The exhaust manifold is tasked with collecting the exhaust fumes generated by an internal combustion engine and conveying them towards the catalytic converter or turbocharger. The name refers to the assorted inlets and outlets present on the manifold, which guide the exhaust fumes emitted from the cylinder head towards the underbody.
As the first component in the exhaust system, the exhaust manifold collects the exhaust fumes released from the engine cylinders and directs them to the catalytic converter. In turbocharged engines, the turbocharger is situated downstream of the exhaust manifold.
The design of the exhaust manifold has a significant influence on the performance and torque characteristics of an engine, as does the design of the connected pipes.
The fact that the individual exhaust tracts are merged into one ensures that pulsations, i.e. fluctuating pressure surges given off by a certain cylinder, do not prevent exhaust fumes being released from another cylinder. What’s more, waves of negative pressure are intended to promote the flow of exhaust fumes out of the cylinders.
Exhaust manifolds are often made of alloyed cast iron, which is able to withstand the high exhaust temperatures. Alternatively, exhaust manifolds made of stainless steel are also used.
Exhaust manifolds are subject to high thermal stress because they are the first component to convey exhaust fumes away from the engine. The significant expansions caused by temperature combine with the associated cyclical tension resulting from repeated heating and cooling to subject the material to fatigue. In turn, this can eventually cause the component to fail. Vibrations cause additional stress. Cracks in components let hot exhaust fumes enter the engine compartment and cause additional, unwanted noise. The materials and designs employed today generally enable the manifold to last for the entire service life of the car.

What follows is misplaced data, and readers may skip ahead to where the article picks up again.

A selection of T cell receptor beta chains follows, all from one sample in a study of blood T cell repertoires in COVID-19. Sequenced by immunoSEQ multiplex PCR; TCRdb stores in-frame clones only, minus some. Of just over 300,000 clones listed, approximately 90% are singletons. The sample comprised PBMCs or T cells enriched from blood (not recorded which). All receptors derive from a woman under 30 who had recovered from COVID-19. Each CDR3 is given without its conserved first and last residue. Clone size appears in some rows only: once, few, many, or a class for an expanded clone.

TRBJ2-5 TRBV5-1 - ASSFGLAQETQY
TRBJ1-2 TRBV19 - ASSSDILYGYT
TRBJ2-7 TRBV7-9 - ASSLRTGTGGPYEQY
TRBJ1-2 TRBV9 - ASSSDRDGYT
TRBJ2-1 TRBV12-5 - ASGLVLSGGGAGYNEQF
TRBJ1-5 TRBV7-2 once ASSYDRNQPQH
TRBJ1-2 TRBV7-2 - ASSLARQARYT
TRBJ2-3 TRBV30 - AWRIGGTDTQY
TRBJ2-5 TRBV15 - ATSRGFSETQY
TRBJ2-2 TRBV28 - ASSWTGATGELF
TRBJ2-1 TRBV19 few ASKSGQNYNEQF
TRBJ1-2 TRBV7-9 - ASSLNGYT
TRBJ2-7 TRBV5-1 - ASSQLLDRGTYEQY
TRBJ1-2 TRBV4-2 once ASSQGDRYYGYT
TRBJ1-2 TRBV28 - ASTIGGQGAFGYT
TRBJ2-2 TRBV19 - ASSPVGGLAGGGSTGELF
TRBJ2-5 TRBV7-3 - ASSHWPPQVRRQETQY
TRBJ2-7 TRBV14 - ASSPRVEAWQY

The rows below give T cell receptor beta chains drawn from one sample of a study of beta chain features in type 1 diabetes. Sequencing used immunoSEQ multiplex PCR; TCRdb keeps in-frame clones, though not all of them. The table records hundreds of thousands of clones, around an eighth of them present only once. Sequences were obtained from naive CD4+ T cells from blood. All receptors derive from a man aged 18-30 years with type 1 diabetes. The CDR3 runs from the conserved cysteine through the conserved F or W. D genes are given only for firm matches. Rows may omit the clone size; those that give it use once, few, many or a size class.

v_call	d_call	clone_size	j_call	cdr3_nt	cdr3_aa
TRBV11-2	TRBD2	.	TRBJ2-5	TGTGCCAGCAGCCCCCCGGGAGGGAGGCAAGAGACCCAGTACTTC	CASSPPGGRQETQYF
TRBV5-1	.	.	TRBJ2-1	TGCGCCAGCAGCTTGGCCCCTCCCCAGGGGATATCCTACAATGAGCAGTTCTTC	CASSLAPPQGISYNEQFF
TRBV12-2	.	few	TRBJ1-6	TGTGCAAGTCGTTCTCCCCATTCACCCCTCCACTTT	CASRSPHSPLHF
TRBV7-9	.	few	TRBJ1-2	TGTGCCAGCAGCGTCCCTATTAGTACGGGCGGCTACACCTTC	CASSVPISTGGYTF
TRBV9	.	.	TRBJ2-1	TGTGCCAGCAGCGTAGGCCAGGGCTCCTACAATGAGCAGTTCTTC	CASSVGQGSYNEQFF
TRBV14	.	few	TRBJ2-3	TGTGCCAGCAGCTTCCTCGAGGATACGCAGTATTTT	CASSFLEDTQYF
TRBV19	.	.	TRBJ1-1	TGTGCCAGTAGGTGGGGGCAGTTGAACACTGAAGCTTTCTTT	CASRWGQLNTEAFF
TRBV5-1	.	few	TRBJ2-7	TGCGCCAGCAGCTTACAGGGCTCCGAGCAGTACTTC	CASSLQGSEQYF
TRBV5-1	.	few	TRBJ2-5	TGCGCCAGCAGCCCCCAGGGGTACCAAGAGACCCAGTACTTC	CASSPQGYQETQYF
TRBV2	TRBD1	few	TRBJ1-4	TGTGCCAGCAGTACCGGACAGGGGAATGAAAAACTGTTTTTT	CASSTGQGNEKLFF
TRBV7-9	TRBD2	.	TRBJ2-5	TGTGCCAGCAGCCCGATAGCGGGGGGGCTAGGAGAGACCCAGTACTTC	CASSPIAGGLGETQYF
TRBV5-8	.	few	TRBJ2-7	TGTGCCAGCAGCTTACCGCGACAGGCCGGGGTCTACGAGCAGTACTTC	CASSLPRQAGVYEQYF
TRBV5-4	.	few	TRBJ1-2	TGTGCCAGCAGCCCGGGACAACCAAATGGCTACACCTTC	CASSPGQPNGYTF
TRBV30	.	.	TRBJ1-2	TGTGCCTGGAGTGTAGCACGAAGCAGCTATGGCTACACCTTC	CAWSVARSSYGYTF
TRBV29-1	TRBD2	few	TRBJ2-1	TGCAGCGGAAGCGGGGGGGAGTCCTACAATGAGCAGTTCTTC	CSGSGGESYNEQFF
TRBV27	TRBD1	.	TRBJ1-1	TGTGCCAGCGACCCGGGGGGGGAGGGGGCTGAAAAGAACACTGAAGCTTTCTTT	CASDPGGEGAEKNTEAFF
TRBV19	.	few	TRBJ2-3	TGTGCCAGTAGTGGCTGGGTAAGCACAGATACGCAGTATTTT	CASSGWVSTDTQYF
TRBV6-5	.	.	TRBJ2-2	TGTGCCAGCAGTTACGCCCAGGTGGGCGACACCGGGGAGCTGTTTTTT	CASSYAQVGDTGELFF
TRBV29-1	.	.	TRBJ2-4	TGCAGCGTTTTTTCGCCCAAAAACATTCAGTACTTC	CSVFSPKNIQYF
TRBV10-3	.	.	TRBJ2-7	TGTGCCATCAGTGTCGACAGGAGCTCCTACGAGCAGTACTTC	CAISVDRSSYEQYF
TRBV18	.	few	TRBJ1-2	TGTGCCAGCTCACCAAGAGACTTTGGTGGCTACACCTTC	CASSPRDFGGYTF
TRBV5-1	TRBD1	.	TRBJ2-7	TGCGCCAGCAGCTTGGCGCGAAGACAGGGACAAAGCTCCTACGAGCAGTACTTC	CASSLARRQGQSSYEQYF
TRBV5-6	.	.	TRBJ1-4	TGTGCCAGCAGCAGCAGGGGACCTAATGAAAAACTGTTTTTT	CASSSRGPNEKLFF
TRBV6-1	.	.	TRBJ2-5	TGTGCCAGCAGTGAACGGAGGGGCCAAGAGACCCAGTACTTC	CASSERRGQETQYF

To ensure low pollutant emissions, it is important for the catalytic converter to reach its operating temperature quickly. The thermal capacity of the exhaust manifold plays an important part in this. To put things simply: the less mass a manifold has, the more heat is available to the catalytic converter in the start phase.
Exhaust manifolds should be installed according to the vehicle manufacturer’s specifications. Likewise, when replacing the manifold, new gaskets must be used to ensure that exhaust fumes do not leak from the components. It is also important for the downstream components to be in a satisfactory condition, and for them to have been installed and secured correctly. Additional stresses caused by catalytic converters that have been installed twisted, for example, are also to be avoided.